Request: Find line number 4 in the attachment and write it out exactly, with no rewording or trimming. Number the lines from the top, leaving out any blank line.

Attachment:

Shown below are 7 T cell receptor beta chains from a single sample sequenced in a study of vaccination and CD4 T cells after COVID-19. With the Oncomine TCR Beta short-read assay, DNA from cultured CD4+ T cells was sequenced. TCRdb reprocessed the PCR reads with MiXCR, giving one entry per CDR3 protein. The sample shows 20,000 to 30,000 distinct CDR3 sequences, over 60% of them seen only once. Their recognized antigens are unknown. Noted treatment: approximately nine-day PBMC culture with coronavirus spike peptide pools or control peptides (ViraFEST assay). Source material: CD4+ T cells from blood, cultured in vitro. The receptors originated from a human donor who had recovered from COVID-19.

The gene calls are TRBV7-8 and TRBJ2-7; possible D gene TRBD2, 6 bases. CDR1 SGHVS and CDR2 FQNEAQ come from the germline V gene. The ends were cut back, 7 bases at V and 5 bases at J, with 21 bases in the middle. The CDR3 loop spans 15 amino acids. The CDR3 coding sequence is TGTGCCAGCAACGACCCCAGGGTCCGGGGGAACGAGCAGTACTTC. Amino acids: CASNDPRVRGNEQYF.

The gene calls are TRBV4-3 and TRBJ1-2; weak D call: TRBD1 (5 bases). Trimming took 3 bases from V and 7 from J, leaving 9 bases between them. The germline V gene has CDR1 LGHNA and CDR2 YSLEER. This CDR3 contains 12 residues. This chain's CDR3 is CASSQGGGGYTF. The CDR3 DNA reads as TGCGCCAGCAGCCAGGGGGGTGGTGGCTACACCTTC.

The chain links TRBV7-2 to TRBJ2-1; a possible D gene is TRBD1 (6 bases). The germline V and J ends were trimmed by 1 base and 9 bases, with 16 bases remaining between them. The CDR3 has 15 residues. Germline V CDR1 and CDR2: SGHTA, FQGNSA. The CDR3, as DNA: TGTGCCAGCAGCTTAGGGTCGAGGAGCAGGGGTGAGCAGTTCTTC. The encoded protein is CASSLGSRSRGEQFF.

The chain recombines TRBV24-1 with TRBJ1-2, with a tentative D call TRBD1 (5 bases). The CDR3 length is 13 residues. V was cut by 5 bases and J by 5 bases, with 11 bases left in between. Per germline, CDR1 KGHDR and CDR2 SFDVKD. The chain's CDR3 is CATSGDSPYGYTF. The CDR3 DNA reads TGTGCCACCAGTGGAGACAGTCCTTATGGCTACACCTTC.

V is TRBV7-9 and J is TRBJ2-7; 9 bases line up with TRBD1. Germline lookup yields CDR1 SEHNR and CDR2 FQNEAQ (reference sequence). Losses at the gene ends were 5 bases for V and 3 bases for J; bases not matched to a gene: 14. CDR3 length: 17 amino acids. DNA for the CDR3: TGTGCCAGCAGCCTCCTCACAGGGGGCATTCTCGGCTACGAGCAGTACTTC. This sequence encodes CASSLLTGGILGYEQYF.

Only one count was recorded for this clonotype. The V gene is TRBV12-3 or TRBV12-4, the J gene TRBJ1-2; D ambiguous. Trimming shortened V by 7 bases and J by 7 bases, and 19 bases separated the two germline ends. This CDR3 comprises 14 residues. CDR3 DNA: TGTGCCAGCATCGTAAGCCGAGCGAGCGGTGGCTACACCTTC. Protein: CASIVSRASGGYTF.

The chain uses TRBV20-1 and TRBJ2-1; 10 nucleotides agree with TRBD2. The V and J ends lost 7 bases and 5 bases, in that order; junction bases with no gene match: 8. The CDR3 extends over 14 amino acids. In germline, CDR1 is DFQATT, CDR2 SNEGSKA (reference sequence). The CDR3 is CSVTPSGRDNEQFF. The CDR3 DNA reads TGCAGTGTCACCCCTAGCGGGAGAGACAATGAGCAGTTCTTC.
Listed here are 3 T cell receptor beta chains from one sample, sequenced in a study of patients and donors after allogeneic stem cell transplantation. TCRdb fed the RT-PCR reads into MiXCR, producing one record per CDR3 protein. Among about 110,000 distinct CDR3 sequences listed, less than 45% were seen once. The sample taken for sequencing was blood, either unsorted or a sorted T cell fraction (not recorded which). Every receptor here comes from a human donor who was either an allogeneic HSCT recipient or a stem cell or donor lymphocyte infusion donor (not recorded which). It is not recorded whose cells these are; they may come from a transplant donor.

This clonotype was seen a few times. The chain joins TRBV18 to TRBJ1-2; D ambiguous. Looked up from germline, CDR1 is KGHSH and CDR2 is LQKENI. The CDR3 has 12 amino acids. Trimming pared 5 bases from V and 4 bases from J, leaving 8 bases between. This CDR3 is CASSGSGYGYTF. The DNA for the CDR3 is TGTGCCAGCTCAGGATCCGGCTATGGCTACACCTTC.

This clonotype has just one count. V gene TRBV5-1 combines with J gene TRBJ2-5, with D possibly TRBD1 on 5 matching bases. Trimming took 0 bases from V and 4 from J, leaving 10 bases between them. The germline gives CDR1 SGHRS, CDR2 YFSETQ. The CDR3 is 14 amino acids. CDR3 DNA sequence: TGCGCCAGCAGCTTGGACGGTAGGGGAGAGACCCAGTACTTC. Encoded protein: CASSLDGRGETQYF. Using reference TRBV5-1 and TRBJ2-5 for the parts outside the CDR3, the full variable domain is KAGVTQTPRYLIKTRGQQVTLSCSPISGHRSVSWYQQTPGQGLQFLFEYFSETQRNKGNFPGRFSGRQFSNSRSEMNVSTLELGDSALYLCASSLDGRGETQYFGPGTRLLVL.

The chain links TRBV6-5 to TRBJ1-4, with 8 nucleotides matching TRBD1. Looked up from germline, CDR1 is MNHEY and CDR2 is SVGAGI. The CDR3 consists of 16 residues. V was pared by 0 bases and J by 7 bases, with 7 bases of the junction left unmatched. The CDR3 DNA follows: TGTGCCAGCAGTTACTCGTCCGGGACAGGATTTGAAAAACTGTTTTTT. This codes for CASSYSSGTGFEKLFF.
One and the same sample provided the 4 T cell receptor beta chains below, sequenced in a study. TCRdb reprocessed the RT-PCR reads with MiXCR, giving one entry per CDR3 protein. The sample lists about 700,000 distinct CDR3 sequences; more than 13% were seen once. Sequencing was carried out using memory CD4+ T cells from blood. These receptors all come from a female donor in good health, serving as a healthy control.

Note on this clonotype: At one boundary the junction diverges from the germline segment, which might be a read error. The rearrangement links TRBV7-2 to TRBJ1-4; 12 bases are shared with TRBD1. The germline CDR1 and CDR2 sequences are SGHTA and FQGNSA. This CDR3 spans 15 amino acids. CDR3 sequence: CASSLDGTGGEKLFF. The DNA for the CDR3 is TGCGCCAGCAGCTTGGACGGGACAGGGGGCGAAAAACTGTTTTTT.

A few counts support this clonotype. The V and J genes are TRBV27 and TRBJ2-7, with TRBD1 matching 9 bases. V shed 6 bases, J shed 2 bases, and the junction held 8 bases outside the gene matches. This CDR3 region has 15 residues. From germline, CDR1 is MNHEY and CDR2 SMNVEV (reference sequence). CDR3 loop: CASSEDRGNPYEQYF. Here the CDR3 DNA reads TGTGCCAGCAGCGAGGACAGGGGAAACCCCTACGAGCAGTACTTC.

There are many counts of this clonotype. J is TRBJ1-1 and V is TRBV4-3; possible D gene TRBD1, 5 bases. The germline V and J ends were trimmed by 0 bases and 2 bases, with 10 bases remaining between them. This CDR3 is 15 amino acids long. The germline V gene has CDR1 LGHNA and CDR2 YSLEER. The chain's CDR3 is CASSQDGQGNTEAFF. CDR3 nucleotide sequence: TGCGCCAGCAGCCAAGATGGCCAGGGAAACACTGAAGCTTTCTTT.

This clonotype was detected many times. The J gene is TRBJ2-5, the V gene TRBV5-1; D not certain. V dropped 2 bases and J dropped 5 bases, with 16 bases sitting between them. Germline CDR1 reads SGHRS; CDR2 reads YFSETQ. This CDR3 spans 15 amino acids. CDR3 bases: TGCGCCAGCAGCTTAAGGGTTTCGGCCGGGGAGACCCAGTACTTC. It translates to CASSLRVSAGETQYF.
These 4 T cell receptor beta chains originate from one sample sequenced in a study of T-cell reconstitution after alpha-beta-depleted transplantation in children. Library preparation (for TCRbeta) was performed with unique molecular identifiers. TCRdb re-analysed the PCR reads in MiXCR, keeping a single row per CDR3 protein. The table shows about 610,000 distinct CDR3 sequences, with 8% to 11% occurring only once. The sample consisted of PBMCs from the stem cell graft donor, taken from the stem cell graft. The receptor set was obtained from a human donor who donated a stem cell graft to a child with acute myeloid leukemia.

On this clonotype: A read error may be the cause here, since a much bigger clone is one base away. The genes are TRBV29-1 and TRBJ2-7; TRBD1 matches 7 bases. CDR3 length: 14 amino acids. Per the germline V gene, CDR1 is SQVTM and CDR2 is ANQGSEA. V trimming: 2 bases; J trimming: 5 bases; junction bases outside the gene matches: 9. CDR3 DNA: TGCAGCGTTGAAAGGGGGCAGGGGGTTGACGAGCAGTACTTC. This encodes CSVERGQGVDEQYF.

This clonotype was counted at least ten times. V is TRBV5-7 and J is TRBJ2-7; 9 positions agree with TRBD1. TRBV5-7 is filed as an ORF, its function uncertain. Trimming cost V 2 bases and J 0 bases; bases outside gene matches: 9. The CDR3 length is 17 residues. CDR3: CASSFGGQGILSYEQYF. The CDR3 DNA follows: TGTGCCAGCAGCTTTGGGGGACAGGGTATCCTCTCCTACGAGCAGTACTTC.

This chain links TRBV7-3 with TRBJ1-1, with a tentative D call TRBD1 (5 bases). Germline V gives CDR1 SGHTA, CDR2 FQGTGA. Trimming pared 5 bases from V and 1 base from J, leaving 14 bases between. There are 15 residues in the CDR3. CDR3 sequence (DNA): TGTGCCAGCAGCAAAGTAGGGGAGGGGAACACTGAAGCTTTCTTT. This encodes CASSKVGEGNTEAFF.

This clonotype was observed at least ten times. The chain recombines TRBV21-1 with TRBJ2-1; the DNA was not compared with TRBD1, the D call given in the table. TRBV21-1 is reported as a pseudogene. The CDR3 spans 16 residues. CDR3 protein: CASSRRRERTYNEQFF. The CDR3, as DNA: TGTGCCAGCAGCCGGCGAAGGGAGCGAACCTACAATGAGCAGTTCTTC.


The chain links TRBV7-2 to TRBJ2-1; a possible D gene is TRBD1 (6 bases). The germline V and J ends were trimmed by 1 base and 9 bases, with 16 bases remaining between them. The CDR3 has 15 residues. Germline V CDR1 and CDR2: SGHTA, FQGNSA. The CDR3, as DNA: TGTGCCAGCAGCTTAGGGTCGAGGAGCAGGGGTGAGCAGTTCTTC. The encoded protein is CASSLGSRSRGEQFF.